Kingswood is part of the Western North Carolina Conference of the United Methodist Church, which provides leadership and support for more than 1,100 churches and 300,000 members throughout North Carolina. Our mission is to make disciples of Jesus Christ for the transformation of the world.
To learn more about the United Methodist Church, visit www.umc.org
Following are excerpts from the UMC.org website.
United Methodists come in all sizes, shapes, colors, dispositions, outlooks and life stories, but share a unique history and faith perspective. Our members speak many languages and live in many countries.
No matter how or where they serve Jesus Christ, United Methodists do God’s work in a unique structure—referred to as “the connection.” This concept has been central to Methodism from its beginning. Connectionalism comes to life through our clergy appointment system, our mission and outreach, and through our collective giving. We live out our call to mission and ministry by engaging in ministry with the poor, combating diseases of poverty by improving health globally, creating new places for new people and renewing existing congregations, and developing principled Christian leaders. No one congregation can do all these ministries, but together—through the power of our connection—we can make a tremendous difference.
United Methodist Churches are part of an active global connection
United Methodists often joke about the many organizational layers of church life, but, as members of other denominations have been heard to say: “If you want something done, get the Methodists to do it.” Followers of the Wesleys are indeed “methodical” about the ways they approach mission and ministry.
One reason United Methodists are able to accomplish great things is the church’s emphasis on “connectionalism.” It is common to hear United Methodist leaders speak of the denomination as “the connection.” This concept has been central to Methodism from its beginning.
The United Methodist Church, which began as a movement and a loose network of local societies with a mission, has grown into one of the most carefully organized and largest denominations in the world. The United Methodist structure and organization began as a means of accomplishing the mission of spreading Scriptural Holiness over the land. John Wesley recognized the need for an organized system of communication and accountability and developed what he called the “connexion,” which was an interlocking system of classes, societies, and annual conferences. (UM Member’s Handbook, p 24)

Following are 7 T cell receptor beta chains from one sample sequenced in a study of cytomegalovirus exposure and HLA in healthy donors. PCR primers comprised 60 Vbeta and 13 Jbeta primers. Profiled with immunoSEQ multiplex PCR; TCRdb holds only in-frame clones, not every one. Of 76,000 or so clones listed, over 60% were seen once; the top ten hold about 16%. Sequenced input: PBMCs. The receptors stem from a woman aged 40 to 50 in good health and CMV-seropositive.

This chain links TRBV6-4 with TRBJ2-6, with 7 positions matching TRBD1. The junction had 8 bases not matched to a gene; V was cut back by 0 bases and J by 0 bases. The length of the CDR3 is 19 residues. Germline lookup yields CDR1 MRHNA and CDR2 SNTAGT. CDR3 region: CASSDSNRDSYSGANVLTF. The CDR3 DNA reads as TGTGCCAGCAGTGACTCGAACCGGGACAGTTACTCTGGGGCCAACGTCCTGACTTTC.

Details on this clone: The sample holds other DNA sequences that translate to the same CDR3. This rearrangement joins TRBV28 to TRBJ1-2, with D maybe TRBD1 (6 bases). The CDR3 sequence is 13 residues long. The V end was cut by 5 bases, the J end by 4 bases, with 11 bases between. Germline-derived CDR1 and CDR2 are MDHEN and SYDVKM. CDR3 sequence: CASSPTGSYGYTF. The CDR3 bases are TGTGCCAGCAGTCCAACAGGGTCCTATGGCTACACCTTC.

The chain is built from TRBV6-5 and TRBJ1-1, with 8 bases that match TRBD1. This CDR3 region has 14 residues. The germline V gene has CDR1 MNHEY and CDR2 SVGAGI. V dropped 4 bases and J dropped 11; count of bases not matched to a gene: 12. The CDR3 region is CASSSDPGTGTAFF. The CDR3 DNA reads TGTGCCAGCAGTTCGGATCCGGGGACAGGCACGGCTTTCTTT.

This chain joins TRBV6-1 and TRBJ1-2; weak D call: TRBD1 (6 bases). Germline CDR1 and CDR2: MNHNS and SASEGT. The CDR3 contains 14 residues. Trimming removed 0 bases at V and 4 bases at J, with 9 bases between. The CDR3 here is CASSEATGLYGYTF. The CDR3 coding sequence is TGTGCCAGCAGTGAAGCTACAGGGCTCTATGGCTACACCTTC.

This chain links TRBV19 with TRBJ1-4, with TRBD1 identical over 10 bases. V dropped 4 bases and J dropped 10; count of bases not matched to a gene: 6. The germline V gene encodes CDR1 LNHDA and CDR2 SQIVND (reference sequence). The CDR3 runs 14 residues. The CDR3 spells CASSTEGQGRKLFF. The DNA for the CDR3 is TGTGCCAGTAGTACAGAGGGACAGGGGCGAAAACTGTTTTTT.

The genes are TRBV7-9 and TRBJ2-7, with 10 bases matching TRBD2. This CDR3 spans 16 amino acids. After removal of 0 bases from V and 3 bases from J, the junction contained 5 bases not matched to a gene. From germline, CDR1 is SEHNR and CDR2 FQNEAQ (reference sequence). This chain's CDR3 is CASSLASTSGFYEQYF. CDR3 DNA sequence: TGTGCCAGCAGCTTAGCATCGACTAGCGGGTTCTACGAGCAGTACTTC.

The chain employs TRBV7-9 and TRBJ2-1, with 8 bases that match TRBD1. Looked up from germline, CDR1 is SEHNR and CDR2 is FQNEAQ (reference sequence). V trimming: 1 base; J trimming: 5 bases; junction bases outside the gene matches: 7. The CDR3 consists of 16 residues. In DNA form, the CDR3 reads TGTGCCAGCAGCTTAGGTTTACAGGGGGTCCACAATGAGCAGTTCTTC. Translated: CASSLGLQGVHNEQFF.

No local church is the total body of Christ. Therefore, local United Methodist churches are bound together by a common mission and common governance that accomplish reaching out into the world. United Methodist churches and organizations join in mission with each other and with other denominations.
Connectionalism shows through the clergy appointment system, through the developing of mission and ministry that United Methodists do together, and through giving.
An example of connectionalism: Mission work around the world, whether it be a new university in Africa or bicycles for Cuban pastors, is the work of “the connection,” as opposed to the work of a single congregation.
From United Methodism 101, an online introduction to the UMC.
The People of The United Methodist Church
v Help people in their community
v Accept you for who you are
v Offer a place to belong
v Care for and support each other
v Show respect for other religions
v Support people facing difficulty
v Welcome diverse opinions and beliefs
v Guide others to find deeper meaning
United Methodist Colleges and Universities
Across the US, choose from 124 UMC-related institutions, including nine major universities, 13 seminaries, 12 historically Black colleges and eight, two-year colleges. Learn more about UMC-related institutions.
The Western North Carolina Conference has five UMC-related colleges and universities from which to choose.
The college where dreams can become reality: if you can dream it, you can achieve it.
4-year women’s liberal arts college located near historic downtown Greensboro. Student-Faculty Ratio: 12:1 – 617 students from 34 states and 6 foreign countries.
For hearts and minds as large as the mountains.
4-year liberal arts college located on a 120-acre campus within the city of Brevard; near Asheville and Pisgah National Forest. Student-Faculty Ratio: 8:1 – 687 students from 27 states and 16 foreign countries.
Our professors know their students’ names. You should know ours.
4-year liberal arts college located on a 80-acre tree-lined campus in a historical district bordering downtown Greensboro. Offers graduate and undergraduate degrees with a student-faculty ratio of 14:1, with 1,300 students from approximately 33 states and more than 22 nations.
Named a top-tier southern liberal arts college by U.S. News & World Report.
4-year liberal arts university offering 45 majors. Over 3,000 students from 41 states and 34 countries. Full academic scholarships available to qualified students. NCAA Division I athletics (Big South Conference member).
Engaged Learning, Christian Service, Citizenship, Character Development, Servant Leadership.
4-year liberal arts university with graduate and degree completion programs. Undergraduate residential campus located in Misenheimer, NC on 340 wooded acres. Additional campuses are located in Charlotte and the Research Triangle area.